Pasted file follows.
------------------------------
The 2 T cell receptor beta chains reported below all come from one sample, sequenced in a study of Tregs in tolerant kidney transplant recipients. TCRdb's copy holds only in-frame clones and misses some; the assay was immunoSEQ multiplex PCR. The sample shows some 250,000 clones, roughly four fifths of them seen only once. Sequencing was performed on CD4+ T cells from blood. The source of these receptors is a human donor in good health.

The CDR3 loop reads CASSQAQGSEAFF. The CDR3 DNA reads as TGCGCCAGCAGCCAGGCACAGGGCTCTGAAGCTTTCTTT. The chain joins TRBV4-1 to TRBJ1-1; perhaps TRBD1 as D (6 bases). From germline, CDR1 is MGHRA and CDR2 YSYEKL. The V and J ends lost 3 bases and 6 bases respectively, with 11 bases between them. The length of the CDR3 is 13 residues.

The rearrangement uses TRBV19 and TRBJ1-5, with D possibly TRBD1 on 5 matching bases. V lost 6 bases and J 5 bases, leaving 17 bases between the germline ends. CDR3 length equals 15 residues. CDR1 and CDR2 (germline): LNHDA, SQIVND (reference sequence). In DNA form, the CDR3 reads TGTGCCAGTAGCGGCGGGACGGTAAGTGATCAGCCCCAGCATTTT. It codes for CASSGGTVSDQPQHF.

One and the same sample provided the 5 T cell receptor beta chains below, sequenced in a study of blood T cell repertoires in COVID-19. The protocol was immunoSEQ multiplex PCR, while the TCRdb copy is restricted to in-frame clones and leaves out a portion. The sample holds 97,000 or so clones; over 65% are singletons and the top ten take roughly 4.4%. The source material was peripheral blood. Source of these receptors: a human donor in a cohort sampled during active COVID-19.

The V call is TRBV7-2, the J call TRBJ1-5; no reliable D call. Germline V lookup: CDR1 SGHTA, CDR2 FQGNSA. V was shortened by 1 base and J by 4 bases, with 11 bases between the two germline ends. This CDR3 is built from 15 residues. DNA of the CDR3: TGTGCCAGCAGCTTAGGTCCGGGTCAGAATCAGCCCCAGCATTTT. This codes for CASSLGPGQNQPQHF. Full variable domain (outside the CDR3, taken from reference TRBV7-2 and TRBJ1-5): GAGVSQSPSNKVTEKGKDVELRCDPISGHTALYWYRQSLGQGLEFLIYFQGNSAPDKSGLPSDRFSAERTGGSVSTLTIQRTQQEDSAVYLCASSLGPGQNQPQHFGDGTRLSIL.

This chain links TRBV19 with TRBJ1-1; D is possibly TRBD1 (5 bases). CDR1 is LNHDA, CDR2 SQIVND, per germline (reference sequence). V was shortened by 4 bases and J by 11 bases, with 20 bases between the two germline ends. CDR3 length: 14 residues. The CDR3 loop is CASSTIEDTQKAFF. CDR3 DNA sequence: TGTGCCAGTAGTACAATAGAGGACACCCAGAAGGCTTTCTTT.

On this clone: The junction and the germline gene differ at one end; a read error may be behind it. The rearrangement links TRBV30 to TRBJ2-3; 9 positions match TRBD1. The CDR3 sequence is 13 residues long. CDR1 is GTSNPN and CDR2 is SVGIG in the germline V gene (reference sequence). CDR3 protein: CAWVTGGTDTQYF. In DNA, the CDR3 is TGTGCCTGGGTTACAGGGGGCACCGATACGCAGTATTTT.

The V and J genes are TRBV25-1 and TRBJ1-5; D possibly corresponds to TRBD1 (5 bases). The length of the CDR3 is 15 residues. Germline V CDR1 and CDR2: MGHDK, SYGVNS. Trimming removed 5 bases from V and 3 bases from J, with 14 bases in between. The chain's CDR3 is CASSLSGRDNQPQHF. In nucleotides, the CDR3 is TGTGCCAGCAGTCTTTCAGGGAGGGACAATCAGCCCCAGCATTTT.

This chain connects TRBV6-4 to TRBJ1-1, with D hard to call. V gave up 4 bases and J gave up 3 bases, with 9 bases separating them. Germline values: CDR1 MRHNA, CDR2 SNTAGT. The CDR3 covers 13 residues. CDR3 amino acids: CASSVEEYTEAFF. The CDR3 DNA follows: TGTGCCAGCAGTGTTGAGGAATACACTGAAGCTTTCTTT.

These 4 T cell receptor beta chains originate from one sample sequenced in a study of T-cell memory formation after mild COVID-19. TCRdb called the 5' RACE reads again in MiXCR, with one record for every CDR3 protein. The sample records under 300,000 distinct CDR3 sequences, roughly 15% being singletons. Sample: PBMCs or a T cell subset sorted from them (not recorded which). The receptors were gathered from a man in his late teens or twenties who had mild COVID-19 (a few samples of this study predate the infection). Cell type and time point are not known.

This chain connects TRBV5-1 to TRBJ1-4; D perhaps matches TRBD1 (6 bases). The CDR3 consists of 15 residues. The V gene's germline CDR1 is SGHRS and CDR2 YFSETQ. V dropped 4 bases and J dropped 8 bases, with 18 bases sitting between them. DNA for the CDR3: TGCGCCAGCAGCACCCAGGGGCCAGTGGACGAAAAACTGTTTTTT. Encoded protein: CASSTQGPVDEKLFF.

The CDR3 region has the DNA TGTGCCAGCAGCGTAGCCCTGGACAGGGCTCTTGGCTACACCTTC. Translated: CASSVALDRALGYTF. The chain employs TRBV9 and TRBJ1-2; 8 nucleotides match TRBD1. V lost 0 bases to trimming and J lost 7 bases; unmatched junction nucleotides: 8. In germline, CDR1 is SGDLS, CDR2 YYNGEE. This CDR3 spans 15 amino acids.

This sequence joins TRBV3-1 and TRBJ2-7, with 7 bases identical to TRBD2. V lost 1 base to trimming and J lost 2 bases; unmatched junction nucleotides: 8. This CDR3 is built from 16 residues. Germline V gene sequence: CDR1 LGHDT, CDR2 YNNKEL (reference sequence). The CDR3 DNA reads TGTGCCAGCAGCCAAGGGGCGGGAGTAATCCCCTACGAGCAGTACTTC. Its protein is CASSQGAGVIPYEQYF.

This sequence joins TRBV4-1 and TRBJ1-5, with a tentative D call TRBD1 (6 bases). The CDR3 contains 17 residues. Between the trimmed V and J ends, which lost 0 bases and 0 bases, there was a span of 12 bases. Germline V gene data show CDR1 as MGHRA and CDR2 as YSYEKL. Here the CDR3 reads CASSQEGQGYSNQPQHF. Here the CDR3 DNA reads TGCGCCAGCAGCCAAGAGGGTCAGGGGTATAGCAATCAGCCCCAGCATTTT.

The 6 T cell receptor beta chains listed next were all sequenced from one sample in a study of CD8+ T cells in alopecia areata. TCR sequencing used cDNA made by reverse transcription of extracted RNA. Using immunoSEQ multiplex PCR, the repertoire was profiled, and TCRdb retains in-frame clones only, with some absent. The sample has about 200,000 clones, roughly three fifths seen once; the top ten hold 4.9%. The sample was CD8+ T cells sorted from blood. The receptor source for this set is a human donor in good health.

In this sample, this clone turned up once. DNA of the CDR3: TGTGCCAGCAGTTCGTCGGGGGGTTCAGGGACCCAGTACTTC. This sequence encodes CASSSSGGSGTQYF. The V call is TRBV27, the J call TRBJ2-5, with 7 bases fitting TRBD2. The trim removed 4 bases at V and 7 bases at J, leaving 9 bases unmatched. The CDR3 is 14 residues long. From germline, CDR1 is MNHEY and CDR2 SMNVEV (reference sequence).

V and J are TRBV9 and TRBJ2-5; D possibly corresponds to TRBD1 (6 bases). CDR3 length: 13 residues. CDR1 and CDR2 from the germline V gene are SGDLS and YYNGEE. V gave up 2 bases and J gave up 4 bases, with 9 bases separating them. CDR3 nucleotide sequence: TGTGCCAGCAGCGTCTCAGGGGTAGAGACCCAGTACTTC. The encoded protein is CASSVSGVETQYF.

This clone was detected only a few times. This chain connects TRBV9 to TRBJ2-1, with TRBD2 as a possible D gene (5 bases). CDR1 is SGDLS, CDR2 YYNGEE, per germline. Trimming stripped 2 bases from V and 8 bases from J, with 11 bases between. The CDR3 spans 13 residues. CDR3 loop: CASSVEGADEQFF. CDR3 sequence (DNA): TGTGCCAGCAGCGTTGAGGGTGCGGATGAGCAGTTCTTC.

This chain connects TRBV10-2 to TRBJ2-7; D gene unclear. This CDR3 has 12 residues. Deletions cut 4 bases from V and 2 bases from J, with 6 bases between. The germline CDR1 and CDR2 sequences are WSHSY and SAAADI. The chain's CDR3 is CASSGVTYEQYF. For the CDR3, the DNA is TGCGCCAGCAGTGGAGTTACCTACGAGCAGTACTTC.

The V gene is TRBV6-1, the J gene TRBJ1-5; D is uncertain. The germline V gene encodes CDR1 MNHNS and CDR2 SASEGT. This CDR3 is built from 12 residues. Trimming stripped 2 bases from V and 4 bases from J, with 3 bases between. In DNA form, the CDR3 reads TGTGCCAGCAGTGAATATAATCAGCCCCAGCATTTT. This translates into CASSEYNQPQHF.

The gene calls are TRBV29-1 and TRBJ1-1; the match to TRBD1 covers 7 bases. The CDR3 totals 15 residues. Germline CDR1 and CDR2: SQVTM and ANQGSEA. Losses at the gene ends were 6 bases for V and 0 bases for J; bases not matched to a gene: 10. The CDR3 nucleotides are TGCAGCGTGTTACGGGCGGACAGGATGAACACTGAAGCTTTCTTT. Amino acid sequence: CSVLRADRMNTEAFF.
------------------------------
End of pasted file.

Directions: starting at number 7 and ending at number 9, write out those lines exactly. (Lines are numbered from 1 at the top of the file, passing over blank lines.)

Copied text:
On this clone: The junction and the germline gene differ at one end; a read error may be behind it. The rearrangement links TRBV30 to TRBJ2-3; 9 positions match TRBD1. The CDR3 sequence is 13 residues long. CDR1 is GTSNPN and CDR2 is SVGIG in the germline V gene (reference sequence). CDR3 protein: CAWVTGGTDTQYF. In DNA, the CDR3 is TGTGCCTGGGTTACAGGGGGCACCGATACGCAGTATTTT.

The V and J genes are TRBV25-1 and TRBJ1-5; D possibly corresponds to TRBD1 (5 bases). The length of the CDR3 is 15 residues. Germline V CDR1 and CDR2: MGHDK, SYGVNS. Trimming removed 5 bases from V and 3 bases from J, with 14 bases in between. The chain's CDR3 is CASSLSGRDNQPQHF. In nucleotides, the CDR3 is TGTGCCAGCAGTCTTTCAGGGAGGGACAATCAGCCCCAGCATTTT.

This chain connects TRBV6-4 to TRBJ1-1, with D hard to call. V gave up 4 bases and J gave up 3 bases, with 9 bases separating them. Germline values: CDR1 MRHNA, CDR2 SNTAGT. The CDR3 covers 13 residues. CDR3 amino acids: CASSVEEYTEAFF. The CDR3 DNA follows: TGTGCCAGCAGTGTTGAGGAATACACTGAAGCTTTCTTT.